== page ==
Why Kobe Bryant and the Los Angeles Lakers Are the Biggest Sleepers in the NBA

John CarterContributor IIIMarch 30, 2012

NEW ORLEANS, LA - APRIL 22:  Kobe Bryant #24 of the Los Angeles Lakers reacts to a play during the game against the New Orleans Hornets in Game Three of the Western Conference Quarterfinals in the 2011 NBA Playoffs at the New Orleans Arena  on April 22, 2011 in New Orleans, Louisiana.  NOTE TO USER: User expressly acknowledges and agrees that, by downloading and or using this photograph, User is consenting to the terms and conditions of the Getty Images License Agreement.  (Photo by Chris Graythen/Getty Images)
Chris Graythen/Getty Images

The seemingly dominant Los Angeles Lakers, who have terrorized the league in a little over half of the last decade, fell to the Oklahoma Thunder last night in an embarrassing loss.

What once was the annual favorite to win it all in June became an old, tired and outmatched team. Their record drops to 31 wins and 20 losses, and their home record drops to third-best in the Western Conference, at 20-5.

What's even more glaring is the fact that the Lakers are a horrid 11-15 on the road.

Yes, Kobe Bryant is playing extremely well for a 33-year-old, but he has lost a step and isn't the scorer he once was. 28.2 points per game is great, but not with 42 percent efficiency. His "seven out of 20-something" games have shot the Lakers out of more games than I can imagine.

Pau Gasol reminds me of the 2008 version against the KG-Perkins tandem, and Metta World Peace is embarrassing Ron Artest. The bench still looks like a starting five for a lottery team in the D-league.

To put it simply, the critics have found a feast of issues to bombard the Lakers and put the fans down. Experts frequently pick Oklahoma or San Antonio to come out the West. Despite some of the hopelessness in Lakerland, some still believe in their team. Some still believe in a man named Kobe Bryant.

Some still believe that the Los Angeles Lakers will still win it all this year. 

One of those optimistic losers is me.

I still have the gut feeling that the Lakers have what it takes to run the West. The Lakers are still a talented bunch, besides losing two key bench players (Shannon Brown and Lamar Odom) before the season started.

Kobe Bryant is still Kobe Bryant, just with a worse shooting percentage. Pau Gasol is still Pau Gasol, just a bit older. Andrew Bynum is emerging as a dominant force in the NBA, taking Gasol's spot as the best big man on the Lakers. Nobody in the world has a better frontcourt than the one here in Los Angeles, and I'm not talking about those hop-heads Blake and DeAndre.

Our point guard position went from Derek Fisher to Ramon Sessions. Metta World Peace and Matt Barnes looked like they stepped up their games from last year, and Steve Blake is finally backing up a worthy point guard. Oh and you might not have heard, but we also have the closest thing to Michael Jordan in that guy named Kobe Bryant.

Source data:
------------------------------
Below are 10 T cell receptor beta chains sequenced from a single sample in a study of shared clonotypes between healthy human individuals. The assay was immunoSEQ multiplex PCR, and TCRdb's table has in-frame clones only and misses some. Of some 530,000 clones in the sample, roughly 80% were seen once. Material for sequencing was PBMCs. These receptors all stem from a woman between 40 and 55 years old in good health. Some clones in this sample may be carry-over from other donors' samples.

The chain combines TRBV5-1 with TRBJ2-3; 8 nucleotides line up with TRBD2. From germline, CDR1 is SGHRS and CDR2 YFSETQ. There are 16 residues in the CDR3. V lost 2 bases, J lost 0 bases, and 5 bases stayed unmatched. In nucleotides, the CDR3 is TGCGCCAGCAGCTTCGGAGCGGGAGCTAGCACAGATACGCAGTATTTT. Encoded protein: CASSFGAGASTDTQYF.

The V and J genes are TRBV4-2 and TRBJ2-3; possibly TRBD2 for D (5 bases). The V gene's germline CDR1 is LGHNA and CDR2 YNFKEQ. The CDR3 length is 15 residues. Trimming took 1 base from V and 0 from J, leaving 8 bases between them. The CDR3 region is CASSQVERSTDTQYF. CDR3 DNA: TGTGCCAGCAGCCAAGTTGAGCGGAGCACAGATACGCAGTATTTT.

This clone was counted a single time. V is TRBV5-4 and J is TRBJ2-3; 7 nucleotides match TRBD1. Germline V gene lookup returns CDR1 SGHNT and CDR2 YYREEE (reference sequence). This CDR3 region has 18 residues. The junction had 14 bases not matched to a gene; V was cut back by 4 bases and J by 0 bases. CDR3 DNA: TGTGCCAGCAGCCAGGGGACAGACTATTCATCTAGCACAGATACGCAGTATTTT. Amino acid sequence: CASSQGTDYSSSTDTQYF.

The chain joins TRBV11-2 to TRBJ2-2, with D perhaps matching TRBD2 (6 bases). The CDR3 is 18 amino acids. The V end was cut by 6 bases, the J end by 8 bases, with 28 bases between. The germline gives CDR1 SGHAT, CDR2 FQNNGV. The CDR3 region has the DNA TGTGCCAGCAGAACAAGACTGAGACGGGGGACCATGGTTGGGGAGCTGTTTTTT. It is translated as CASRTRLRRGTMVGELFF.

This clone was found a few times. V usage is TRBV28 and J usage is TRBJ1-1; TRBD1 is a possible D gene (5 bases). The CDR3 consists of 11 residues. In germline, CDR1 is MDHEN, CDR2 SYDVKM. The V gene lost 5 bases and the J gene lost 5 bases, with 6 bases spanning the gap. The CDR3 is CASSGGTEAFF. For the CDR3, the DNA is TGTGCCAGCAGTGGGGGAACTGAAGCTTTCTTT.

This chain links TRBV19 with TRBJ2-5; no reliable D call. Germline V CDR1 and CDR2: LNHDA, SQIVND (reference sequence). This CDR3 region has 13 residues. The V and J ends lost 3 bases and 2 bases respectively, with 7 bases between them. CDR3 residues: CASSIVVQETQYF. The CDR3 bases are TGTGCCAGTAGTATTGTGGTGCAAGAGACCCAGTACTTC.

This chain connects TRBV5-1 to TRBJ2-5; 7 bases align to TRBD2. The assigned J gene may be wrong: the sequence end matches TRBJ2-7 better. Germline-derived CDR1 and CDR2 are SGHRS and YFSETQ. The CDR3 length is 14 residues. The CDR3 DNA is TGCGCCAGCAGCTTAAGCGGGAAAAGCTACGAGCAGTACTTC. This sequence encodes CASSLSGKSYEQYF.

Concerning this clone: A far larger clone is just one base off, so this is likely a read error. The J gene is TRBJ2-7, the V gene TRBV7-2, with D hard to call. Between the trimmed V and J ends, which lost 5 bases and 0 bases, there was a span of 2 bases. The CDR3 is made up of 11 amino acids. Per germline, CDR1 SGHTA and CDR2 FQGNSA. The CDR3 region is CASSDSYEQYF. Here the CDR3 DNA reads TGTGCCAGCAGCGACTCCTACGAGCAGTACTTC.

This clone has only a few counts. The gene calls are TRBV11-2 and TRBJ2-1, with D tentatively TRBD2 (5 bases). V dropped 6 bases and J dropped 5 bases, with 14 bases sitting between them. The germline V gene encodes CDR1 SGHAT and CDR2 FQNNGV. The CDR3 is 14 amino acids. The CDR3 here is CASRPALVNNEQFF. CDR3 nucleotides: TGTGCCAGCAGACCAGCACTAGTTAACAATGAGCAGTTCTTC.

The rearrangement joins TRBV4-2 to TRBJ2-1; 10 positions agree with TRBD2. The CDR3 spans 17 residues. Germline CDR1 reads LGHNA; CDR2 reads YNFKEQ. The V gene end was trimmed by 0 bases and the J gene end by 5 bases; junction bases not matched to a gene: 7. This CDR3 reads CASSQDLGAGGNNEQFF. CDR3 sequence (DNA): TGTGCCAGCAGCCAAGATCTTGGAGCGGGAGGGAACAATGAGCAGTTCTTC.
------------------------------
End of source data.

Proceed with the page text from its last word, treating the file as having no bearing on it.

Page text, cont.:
There are many things to take from the Thunder and Lakers game last night, in which the Thunder ran away with it in the third quarter.

You could take away the fact that the Thunder destroyed the Lakers in the second half. You could also say that the Thunder exhausted the older Lakers. Or you could even say that our second-unit frontcourt is the worst in the league (Kendrick Perkins 10 points in the third).

What I choose to see, however, is the bright side. I am an optimist and what I saw in the Lakers loss was hope.

In the first quarter, Los Angeles held them down to 18 points en route to a 30-point outburst by L.A. THAT is how the Lakers play when they're determined and focused. The Lakers showed spirited team play, and exhibited great defense. Kobe didn't shoot them out of the game yet, and Gasol was aggressive. Bynum also showed that he was just plain unstoppable.

With arguably the best defensive frontcourt in the league, Bynum put up 25 points on 10-of-15 shooting and 13 rebounds. Metta World Peace showed that he still had that Ron Artest defense, holding Durantula to 21 points on 10-of-22 shooting. Ramon Sessions just needs a bit more time to adjust to his surroundings. Overall, this squad could get it all together by the time the Playoffs start, which will be bad for the rest of the league.

With so many experts ruling out the Lakers to win the Larry O'Brien Trophy in June, the Lakers have been too quiet in championship talks this year. So many experts forget that we have a top-10 basketball player of all time on this team,and that the Lakers starting lineup has improved greatly. Let's face it, nobody expects the Lakers to come out on top.

This makes the Lakers the biggest sleepers in the league, and it gives the Lakers a major advantage; the underdog status. Never would I have imagined Kobe Bryant and his Lakers be the underdogs. Can you imagine Kobe Bryant an underdog? The will and desire in his heart would be bone-chilling.